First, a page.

What with all of the focus on the higher end dining in Tokyo, I thought it might be nice to take in something a little more simple like, say, tempura. Of course, not just any tempura but the high quality offerings served at Fukamachi in Kyobashi where I lunched with two other people: my fellow foodie and traveler Stefan, and fellow Canadian (teaching English in Japan), Miriam.
Fukamachi is a small place by North American standards, but positively spacious in comparison to some of the other counter restaurants I’ve frequented in Tokyo.
Each item came crisp, hot, and perfectly fried. No doubt the best tempura meal I’ve ever had. Still, I have to admit that tempura is not high on my list of favored menu items. It falls roughly somewhere in the middle. Having said that, if you like tempura, you’ll be hard-pressed to find better.
Okay, you see a lot of crazy things in Japan, but this was a first for me. I witnessed the arrest of a cartoon character…
We strolled through the temple area after about an hour of walking around, looking for that damn knife shop. We finally found it. It was the size of your bathroom. We walked in and found the owner sitting on the floor, sharpening knives. He didn’t so much as look up at us or even acknowledge our presence (a simple grunt would’ve been nice). Needless to say, Stefan didn’t pick anything up. Nor did he find his ninja shoes.
For dinner, I headed off to La Bombance in Nishi-Azabu. It’s a small, basement level restaurant comprised of a large room with one long table, and a recessed area capable of seating four. I was early and took a seat, waiting for our spots to open up. While I was waiting, a beautiful Japanese girl in her mid-twenties stepped into view, smiled and apologized for keeping me waiting, and proceeding to put on her coat, chatting with her O.S. (that’s film-speak for Off Screen) companion the whole time. I wondered “Girl’s night out?”. Not quite. Her companion turned out to be a silver-haired gentlemen easily in his late sixties. Anyway, I thought it was really nice of this guy to take out his grand-daughter on what was, no doubt, some special occasion. You don’t see enough of that in North America.
I was seated and, eventually, MY dining companions showed: Stefan once again, and Jon, a Chicago native who has been living in Toyo for five years. Jon arrived a little late because his boss decided to call an impromptu 6:30 p.m. meeting, right before quitting time. We had a great time discussing office work in Japan. Apparently, Jon gets into the office at 8:15 a.m. and works until 7:00 p.m., demonstrating a seriously wanting work ethic when compared to his boss who usually stays until 11:00 p.m.
“Check out the menu,”I told Stefan. “Let me know if there’s anything you don’t like.”
As it turned out, he had no objections – mainly because our menu was written in kanji.
Unfortunately, the lighting in the room was poor so many of the pics didn’t turn out so what follows are the highlights. Our first dish was comprised of mizuna (?) greens, tofu, crab, and, fugu. Again with the fugu! Jon informed us that the chances were infintesmally small, but we were at greater risk of being poisoned by fugu at a high-end restaurant than one of the many cheaper fugu eateries in town because the cheaper places make use of farmed fugu that has had the poison bred out of them. Something to think about the next time I’m hankering for some fugu.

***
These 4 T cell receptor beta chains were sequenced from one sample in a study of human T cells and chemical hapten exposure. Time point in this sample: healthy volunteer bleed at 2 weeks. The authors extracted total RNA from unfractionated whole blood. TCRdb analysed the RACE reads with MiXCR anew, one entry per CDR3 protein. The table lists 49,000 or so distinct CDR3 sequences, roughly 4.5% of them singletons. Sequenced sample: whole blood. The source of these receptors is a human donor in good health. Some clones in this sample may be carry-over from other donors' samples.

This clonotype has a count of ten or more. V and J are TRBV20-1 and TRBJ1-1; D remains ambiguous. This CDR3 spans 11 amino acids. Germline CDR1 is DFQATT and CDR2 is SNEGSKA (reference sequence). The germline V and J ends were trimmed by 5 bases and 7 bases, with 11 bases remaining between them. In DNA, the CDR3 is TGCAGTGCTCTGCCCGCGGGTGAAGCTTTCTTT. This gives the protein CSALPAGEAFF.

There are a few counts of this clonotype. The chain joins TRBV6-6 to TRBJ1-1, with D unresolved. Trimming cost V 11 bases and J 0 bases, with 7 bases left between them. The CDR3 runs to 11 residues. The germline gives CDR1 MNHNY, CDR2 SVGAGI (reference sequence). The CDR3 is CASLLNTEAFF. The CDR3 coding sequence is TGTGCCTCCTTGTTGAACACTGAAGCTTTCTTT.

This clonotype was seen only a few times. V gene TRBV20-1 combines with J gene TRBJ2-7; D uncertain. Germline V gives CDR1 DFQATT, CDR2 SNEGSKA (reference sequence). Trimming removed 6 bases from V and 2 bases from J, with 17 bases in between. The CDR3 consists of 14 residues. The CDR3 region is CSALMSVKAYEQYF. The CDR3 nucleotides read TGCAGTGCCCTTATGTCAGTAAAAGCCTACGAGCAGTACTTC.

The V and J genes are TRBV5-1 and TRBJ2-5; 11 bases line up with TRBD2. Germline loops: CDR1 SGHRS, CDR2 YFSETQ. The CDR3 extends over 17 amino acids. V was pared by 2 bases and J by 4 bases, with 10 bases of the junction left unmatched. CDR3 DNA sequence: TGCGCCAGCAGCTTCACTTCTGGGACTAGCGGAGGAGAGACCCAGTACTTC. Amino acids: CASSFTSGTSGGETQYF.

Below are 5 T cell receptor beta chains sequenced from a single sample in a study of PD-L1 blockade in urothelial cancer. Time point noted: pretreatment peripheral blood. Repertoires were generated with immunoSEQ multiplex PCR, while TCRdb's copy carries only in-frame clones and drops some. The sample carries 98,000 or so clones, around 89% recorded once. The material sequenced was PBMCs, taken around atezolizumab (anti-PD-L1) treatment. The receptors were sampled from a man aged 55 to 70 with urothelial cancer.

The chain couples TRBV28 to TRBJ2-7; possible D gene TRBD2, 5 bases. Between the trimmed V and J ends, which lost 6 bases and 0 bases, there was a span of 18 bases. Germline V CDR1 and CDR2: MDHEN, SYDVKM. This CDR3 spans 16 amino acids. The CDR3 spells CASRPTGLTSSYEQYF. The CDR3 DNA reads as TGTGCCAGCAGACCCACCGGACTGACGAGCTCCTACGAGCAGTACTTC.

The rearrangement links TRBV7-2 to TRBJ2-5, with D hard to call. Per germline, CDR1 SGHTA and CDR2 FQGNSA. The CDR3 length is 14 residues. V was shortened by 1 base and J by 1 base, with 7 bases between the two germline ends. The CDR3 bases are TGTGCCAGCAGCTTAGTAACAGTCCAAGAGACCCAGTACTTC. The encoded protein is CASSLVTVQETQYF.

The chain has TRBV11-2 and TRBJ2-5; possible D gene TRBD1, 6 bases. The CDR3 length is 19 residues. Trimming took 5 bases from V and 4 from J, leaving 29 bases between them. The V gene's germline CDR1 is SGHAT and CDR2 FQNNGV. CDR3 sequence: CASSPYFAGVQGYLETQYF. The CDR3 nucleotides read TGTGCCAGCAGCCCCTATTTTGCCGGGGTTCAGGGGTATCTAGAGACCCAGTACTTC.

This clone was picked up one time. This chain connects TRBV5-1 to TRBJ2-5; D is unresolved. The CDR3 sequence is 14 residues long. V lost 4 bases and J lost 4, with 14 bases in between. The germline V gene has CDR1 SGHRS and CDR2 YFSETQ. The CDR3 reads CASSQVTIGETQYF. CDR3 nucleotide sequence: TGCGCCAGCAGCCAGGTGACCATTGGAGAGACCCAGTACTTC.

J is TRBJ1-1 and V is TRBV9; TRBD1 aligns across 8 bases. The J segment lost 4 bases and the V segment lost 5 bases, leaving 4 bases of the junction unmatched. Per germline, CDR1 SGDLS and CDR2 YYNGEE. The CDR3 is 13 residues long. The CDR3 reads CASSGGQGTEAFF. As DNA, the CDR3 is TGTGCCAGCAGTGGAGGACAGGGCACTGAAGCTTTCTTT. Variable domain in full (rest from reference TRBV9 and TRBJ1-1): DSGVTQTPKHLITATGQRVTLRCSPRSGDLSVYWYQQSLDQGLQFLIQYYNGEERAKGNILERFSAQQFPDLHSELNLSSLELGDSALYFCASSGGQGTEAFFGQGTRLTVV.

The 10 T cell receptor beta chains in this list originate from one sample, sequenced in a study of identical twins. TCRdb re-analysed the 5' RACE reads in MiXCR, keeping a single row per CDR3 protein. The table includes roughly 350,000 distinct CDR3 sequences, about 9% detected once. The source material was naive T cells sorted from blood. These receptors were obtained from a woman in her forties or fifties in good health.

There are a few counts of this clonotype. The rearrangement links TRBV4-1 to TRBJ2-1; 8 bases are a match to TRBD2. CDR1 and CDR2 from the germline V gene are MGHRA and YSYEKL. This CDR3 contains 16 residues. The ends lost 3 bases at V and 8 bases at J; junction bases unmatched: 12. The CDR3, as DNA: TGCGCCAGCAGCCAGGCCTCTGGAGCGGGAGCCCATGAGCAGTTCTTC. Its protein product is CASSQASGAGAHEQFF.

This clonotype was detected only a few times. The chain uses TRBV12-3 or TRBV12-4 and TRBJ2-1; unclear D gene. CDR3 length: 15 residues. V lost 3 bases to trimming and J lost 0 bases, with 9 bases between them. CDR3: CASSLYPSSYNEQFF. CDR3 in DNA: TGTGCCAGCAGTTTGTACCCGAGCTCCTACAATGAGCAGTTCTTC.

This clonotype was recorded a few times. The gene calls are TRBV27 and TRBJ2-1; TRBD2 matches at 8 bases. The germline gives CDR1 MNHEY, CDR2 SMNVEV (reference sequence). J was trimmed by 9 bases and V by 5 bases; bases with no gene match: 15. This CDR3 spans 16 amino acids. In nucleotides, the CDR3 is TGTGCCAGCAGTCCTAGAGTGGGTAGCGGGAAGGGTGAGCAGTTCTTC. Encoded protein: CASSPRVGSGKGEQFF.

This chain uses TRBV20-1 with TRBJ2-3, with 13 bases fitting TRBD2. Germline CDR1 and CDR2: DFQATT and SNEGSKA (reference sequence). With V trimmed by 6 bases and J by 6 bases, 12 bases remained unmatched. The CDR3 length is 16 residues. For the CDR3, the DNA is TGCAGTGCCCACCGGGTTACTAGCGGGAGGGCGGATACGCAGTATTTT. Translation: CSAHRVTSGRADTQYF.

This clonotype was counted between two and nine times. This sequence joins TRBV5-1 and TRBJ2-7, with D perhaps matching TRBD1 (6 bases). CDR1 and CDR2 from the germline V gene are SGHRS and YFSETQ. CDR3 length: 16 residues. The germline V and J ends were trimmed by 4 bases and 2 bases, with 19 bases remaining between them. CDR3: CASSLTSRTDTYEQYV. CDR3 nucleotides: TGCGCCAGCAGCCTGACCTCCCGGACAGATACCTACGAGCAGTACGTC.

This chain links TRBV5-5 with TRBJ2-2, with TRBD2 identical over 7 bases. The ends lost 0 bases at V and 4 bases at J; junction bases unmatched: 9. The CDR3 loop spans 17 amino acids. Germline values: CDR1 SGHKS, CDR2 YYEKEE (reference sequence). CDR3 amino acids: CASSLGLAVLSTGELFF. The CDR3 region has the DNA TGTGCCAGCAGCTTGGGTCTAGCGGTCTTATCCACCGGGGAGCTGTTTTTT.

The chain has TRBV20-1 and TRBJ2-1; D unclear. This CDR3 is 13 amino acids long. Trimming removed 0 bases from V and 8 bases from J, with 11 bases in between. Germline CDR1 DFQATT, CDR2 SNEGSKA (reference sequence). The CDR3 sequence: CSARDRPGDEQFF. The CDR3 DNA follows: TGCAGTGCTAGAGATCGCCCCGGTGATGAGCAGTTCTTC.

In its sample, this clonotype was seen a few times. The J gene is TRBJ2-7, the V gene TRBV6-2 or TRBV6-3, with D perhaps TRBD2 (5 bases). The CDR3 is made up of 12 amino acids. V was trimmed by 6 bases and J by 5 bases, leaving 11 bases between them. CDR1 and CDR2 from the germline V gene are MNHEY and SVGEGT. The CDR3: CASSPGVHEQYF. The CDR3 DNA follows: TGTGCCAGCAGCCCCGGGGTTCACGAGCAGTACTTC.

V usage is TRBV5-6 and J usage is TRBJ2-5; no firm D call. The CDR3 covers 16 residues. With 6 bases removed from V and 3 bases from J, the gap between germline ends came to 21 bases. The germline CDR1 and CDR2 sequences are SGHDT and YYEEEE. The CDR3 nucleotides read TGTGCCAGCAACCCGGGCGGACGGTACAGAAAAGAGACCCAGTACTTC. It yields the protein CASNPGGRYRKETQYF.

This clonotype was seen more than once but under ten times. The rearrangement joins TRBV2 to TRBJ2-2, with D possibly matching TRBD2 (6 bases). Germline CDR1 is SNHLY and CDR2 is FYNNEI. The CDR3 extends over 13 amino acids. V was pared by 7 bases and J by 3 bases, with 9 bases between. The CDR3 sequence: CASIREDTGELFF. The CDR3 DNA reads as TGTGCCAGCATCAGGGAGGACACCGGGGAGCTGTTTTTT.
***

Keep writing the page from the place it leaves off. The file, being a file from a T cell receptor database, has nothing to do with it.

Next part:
…some grilled meat, fish, and what I initially took to be lotus roots that turned out to be some other root vegetable I’d never heard of before.
We followed up with some nice grilled chicken, served with chestnut and pressed roe.
For dessert, a black sesame sherbert that proved far too granular, and a far more successful white coffee pudding-ish offering that, mercifully, contained no fugu.
After we had completed our meal, Chef/Owner Makoto Okamoto (who’d been serving us throughout the night), poured us each a glass of liqueur. I’m not a huge drinker but managed to finish mine first – which resulted in Makoto-san refilling my glass.
We talked food with Makoto-san and, after chatting about that mystery root vegetable, he gifted each of us with a bagged sample.
Apparently, La Bombance will be moving in January of 2010, just a few blocks up the street. As we were discussing the move, Jon asked the chef if he had a map. The chef disappeared into the back and then returned to continue the discussion. Some fifteen minutes went by at which point Makoto-san assured us that he had dispatched the waitress to fulfill Jon’s request. “He sent the poor girl out to find me a map,”said Jon.
Well, we waited and waited. And we didn’t get a map. But, we were served this…
And suddenly, it dawned on Jon and I at the same time. I turned and asked him: “Did you ask for chizu (a map) or chiizu (cheese)?” By way of a response, we never did get that map.
Chef Makoto-san was a wonderful host and saw us out and the three of us trekked back to Roppogni station, by some poor guy trying to corral his staggering, inebriated girlfriend, and this interesting establishment…
Another memorable day and I am now officially past the halfway mark of my Tokyo trip. Besides the many restaurants, there’s still much ground to be covered like the giant gundam in Shinjuku, maid cafes, and, of course, Ice Cream City.